What is BRAF-directed therapy for non–small cell lung cancer (NSCLC)?

Updated: Jul 15, 2021
  • Author: Winston W Tan, MD, FACP; Chief Editor: Nagla Abdel Karim, MD, PhD  more...
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Answer

Testing for BRAF mutations should be done. If the BRAF V600E mutation is found, treatment with the combination dabrafenib and trametinib is indicated.

Dabrafenib with trametinib

In June 2017, the FDA approved the combination of dabrafenib (a selective BRAF kinase inhibitor) and trametinib (an MEK1 inhibitor) for targeted treatment of metastatic NSCLC with BRAF V600E mutation. [202] Approval was based on a phase II open-label, nonrandomized study in patients who received dabrafenib 150 mg twice daily plus trametinib 2 mg once daily in continuous 21-day cycles until disease progression.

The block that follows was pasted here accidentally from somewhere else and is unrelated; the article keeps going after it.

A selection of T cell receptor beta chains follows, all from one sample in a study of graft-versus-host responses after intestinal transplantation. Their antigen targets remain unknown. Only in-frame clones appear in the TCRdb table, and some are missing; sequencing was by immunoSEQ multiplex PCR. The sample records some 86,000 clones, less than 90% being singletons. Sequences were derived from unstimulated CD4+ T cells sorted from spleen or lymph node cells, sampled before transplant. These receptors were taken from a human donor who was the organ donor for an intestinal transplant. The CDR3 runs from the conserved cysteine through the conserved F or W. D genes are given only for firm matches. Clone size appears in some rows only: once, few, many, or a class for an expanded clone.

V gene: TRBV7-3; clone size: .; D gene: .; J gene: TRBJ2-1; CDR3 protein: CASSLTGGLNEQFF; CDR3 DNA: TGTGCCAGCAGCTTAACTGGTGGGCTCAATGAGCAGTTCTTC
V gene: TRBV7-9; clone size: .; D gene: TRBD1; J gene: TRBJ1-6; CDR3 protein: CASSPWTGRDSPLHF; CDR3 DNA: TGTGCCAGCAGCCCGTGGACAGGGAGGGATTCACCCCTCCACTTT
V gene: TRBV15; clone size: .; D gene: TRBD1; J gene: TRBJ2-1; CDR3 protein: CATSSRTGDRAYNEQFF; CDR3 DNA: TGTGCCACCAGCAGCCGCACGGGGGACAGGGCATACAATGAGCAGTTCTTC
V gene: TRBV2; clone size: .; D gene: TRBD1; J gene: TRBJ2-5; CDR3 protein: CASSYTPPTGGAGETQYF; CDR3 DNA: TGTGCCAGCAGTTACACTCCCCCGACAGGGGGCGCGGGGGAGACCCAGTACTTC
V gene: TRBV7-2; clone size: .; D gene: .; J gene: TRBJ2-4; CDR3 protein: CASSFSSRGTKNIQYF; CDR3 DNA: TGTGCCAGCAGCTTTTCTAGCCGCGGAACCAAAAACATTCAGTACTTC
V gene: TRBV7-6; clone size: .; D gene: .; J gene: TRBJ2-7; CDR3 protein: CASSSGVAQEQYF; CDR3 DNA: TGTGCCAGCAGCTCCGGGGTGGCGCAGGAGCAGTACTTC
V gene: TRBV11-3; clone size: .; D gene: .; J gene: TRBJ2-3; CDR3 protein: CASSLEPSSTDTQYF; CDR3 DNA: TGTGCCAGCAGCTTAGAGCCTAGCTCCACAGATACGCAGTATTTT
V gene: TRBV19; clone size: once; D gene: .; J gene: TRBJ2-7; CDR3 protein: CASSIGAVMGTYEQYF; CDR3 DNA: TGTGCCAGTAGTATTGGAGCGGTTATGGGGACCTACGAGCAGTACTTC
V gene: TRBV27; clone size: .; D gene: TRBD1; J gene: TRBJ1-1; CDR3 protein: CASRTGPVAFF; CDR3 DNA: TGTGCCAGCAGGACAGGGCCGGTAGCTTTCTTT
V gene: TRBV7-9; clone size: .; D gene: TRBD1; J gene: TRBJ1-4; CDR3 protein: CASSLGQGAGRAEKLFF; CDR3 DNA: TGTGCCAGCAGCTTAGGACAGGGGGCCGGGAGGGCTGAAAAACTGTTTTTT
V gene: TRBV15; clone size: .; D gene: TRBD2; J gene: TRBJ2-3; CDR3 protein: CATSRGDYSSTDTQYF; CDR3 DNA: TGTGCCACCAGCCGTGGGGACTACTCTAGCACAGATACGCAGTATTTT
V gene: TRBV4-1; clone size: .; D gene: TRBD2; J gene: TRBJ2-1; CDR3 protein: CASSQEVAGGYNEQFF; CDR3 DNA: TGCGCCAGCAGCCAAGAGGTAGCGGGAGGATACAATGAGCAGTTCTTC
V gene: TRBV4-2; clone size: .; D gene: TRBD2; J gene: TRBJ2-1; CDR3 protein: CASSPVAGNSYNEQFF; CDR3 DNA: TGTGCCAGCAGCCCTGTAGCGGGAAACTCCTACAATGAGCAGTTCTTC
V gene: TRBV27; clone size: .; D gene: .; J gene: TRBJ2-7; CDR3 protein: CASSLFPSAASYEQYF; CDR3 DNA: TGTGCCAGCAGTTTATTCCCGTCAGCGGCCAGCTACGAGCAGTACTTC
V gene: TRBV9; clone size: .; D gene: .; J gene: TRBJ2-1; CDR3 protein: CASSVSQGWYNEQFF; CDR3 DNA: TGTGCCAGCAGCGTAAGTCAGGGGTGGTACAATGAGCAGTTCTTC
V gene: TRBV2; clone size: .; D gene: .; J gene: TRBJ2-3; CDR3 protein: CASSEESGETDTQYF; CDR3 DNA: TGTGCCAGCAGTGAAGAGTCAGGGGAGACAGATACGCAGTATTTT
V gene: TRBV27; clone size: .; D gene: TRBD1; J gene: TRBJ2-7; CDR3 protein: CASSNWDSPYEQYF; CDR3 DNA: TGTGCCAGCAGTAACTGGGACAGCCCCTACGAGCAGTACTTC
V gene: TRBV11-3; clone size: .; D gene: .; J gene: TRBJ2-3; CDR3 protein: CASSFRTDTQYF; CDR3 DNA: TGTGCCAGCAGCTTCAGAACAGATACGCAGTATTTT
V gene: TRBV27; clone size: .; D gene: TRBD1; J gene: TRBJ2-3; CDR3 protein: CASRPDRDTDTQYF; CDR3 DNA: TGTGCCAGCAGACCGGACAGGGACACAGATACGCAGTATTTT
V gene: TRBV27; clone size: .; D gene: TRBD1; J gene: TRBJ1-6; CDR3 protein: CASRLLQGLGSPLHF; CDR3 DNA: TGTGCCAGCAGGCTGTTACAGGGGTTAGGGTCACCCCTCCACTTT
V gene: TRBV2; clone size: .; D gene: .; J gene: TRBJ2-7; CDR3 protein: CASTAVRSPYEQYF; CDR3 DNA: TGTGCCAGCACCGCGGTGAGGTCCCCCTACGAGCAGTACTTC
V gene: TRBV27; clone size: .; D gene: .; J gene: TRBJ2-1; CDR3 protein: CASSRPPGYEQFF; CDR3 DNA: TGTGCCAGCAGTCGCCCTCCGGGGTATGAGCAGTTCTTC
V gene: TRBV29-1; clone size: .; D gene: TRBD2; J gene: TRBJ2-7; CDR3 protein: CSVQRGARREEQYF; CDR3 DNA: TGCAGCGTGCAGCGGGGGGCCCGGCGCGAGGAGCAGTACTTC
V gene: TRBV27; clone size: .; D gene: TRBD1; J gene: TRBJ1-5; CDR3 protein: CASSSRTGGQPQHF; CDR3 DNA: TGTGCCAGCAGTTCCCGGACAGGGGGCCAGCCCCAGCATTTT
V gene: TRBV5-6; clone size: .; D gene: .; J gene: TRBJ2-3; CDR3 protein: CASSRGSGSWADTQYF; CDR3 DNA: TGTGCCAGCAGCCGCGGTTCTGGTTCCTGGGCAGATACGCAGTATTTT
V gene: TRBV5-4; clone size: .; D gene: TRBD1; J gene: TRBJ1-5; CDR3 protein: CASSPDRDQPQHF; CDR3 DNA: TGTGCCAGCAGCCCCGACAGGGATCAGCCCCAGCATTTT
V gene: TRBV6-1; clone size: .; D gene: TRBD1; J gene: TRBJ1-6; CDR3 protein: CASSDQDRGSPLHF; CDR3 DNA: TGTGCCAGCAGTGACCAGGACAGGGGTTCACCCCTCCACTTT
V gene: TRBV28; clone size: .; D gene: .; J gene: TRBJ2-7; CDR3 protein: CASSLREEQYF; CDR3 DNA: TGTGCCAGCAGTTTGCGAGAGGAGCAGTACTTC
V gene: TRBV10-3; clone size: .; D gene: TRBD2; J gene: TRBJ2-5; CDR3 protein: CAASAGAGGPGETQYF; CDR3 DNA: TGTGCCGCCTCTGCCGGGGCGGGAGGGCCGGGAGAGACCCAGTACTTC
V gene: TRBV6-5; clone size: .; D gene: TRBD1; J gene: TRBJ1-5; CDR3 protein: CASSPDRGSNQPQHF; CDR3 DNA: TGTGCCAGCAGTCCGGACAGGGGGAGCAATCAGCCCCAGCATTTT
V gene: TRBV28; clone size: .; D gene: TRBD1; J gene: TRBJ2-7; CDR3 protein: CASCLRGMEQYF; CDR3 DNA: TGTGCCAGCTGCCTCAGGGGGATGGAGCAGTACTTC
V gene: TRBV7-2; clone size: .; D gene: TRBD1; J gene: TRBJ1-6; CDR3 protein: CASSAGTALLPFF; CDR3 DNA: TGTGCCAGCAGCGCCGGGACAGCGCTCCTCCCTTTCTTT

Of the 93 patients in the study, 36 had received no prior systemic therapy for metastatic NSCLC, and 57 had demonstrated disease progression despite receiving at least one platinum-based chemotherapy regimen. In the previously treated group, the overall response rate (ORR) was 63% and the median duration of treatment response was 9.0 months. The overall disease control rate was 79% when patients who had stable disease for 12 weeks or more were included. [202]


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